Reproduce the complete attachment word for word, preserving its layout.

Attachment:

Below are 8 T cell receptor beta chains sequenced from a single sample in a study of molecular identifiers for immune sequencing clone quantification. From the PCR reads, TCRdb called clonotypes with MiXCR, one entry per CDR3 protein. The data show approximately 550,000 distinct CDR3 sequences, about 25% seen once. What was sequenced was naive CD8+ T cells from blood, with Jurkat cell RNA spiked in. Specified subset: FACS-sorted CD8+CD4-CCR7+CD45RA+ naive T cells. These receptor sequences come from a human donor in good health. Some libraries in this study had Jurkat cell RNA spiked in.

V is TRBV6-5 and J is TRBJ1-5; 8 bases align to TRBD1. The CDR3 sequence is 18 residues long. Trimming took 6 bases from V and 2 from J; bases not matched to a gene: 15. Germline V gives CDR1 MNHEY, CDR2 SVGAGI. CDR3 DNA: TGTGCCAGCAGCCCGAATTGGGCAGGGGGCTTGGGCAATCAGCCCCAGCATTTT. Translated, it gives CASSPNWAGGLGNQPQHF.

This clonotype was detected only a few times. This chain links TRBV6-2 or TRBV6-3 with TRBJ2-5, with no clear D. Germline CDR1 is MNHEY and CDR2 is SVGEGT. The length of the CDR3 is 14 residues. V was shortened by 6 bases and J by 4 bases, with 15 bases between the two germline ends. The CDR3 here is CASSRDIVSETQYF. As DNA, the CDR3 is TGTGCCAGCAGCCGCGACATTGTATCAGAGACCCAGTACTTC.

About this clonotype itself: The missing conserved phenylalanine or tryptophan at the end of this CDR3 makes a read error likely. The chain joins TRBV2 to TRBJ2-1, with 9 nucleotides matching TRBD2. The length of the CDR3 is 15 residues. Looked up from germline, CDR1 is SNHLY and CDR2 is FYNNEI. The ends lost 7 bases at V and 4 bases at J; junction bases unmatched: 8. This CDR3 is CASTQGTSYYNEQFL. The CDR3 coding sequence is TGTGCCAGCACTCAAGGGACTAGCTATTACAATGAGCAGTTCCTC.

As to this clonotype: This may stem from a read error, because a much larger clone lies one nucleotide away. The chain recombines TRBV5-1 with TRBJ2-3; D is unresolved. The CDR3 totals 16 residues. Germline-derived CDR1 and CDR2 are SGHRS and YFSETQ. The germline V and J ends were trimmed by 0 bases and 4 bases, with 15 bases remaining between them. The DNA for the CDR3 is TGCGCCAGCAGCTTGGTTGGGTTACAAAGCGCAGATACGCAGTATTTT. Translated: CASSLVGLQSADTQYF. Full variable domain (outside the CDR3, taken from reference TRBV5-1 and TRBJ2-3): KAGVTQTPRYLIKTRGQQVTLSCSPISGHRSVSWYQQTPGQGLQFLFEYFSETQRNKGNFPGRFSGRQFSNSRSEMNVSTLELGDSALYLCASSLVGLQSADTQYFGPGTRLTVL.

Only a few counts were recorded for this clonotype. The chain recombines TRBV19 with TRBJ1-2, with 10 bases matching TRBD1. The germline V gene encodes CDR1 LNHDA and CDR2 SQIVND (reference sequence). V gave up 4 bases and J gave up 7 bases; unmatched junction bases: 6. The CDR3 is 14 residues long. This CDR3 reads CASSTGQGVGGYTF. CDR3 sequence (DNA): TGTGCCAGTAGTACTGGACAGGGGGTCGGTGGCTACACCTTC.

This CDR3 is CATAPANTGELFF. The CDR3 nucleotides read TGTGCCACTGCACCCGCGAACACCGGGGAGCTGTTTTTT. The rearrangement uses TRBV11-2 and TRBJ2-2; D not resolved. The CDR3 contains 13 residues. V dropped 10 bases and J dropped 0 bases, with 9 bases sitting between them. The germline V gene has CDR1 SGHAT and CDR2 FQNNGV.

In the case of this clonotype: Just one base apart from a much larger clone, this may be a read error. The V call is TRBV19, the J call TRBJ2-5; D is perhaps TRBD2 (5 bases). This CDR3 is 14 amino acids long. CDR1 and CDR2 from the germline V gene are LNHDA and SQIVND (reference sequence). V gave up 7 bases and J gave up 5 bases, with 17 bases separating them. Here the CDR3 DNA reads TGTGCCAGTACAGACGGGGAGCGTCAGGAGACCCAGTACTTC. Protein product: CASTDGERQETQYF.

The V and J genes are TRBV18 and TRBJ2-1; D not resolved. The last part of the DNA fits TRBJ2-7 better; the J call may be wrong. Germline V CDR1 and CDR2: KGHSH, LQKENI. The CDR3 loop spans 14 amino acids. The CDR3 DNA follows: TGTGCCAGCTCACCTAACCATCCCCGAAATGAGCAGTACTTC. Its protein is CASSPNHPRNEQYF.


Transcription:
Below are 8 T cell receptor beta chains sequenced from a single sample in a study of molecular identifiers for immune sequencing clone quantification. From the PCR reads, TCRdb called clonotypes with MiXCR, one entry per CDR3 protein. The data show approximately 550,000 distinct CDR3 sequences, about 25% seen once. What was sequenced was naive CD8+ T cells from blood, with Jurkat cell RNA spiked in. Specified subset: FACS-sorted CD8+CD4-CCR7+CD45RA+ naive T cells. These receptor sequences come from a human donor in good health. Some libraries in this study had Jurkat cell RNA spiked in.

V is TRBV6-5 and J is TRBJ1-5; 8 bases align to TRBD1. The CDR3 sequence is 18 residues long. Trimming took 6 bases from V and 2 from J; bases not matched to a gene: 15. Germline V gives CDR1 MNHEY, CDR2 SVGAGI. CDR3 DNA: TGTGCCAGCAGCCCGAATTGGGCAGGGGGCTTGGGCAATCAGCCCCAGCATTTT. Translated, it gives CASSPNWAGGLGNQPQHF.

This clonotype was detected only a few times. This chain links TRBV6-2 or TRBV6-3 with TRBJ2-5, with no clear D. Germline CDR1 is MNHEY and CDR2 is SVGEGT. The length of the CDR3 is 14 residues. V was shortened by 6 bases and J by 4 bases, with 15 bases between the two germline ends. The CDR3 here is CASSRDIVSETQYF. As DNA, the CDR3 is TGTGCCAGCAGCCGCGACATTGTATCAGAGACCCAGTACTTC.

About this clonotype itself: The missing conserved phenylalanine or tryptophan at the end of this CDR3 makes a read error likely. The chain joins TRBV2 to TRBJ2-1, with 9 nucleotides matching TRBD2. The length of the CDR3 is 15 residues. Looked up from germline, CDR1 is SNHLY and CDR2 is FYNNEI. The ends lost 7 bases at V and 4 bases at J; junction bases unmatched: 8. This CDR3 is CASTQGTSYYNEQFL. The CDR3 coding sequence is TGTGCCAGCACTCAAGGGACTAGCTATTACAATGAGCAGTTCCTC.

As to this clonotype: This may stem from a read error, because a much larger clone lies one nucleotide away. The chain recombines TRBV5-1 with TRBJ2-3; D is unresolved. The CDR3 totals 16 residues. Germline-derived CDR1 and CDR2 are SGHRS and YFSETQ. The germline V and J ends were trimmed by 0 bases and 4 bases, with 15 bases remaining between them. The DNA for the CDR3 is TGCGCCAGCAGCTTGGTTGGGTTACAAAGCGCAGATACGCAGTATTTT. Translated: CASSLVGLQSADTQYF. Full variable domain (outside the CDR3, taken from reference TRBV5-1 and TRBJ2-3): KAGVTQTPRYLIKTRGQQVTLSCSPISGHRSVSWYQQTPGQGLQFLFEYFSETQRNKGNFPGRFSGRQFSNSRSEMNVSTLELGDSALYLCASSLVGLQSADTQYFGPGTRLTVL.

Only a few counts were recorded for this clonotype. The chain recombines TRBV19 with TRBJ1-2, with 10 bases matching TRBD1. The germline V gene encodes CDR1 LNHDA and CDR2 SQIVND (reference sequence). V gave up 4 bases and J gave up 7 bases; unmatched junction bases: 6. The CDR3 is 14 residues long. This CDR3 reads CASSTGQGVGGYTF. CDR3 sequence (DNA): TGTGCCAGTAGTACTGGACAGGGGGTCGGTGGCTACACCTTC.

This CDR3 is CATAPANTGELFF. The CDR3 nucleotides read TGTGCCACTGCACCCGCGAACACCGGGGAGCTGTTTTTT. The rearrangement uses TRBV11-2 and TRBJ2-2; D not resolved. The CDR3 contains 13 residues. V dropped 10 bases and J dropped 0 bases, with 9 bases sitting between them. The germline V gene has CDR1 SGHAT and CDR2 FQNNGV.

In the case of this clonotype: Just one base apart from a much larger clone, this may be a read error. The V call is TRBV19, the J call TRBJ2-5; D is perhaps TRBD2 (5 bases). This CDR3 is 14 amino acids long. CDR1 and CDR2 from the germline V gene are LNHDA and SQIVND (reference sequence). V gave up 7 bases and J gave up 5 bases, with 17 bases separating them. Here the CDR3 DNA reads TGTGCCAGTACAGACGGGGAGCGTCAGGAGACCCAGTACTTC. Protein product: CASTDGERQETQYF.

The V and J genes are TRBV18 and TRBJ2-1; D not resolved. The last part of the DNA fits TRBJ2-7 better; the J call may be wrong. Germline V CDR1 and CDR2: KGHSH, LQKENI. The CDR3 loop spans 14 amino acids. The CDR3 DNA follows: TGTGCCAGCTCACCTAACCATCCCCGAAATGAGCAGTACTTC. Its protein is CASSPNHPRNEQYF.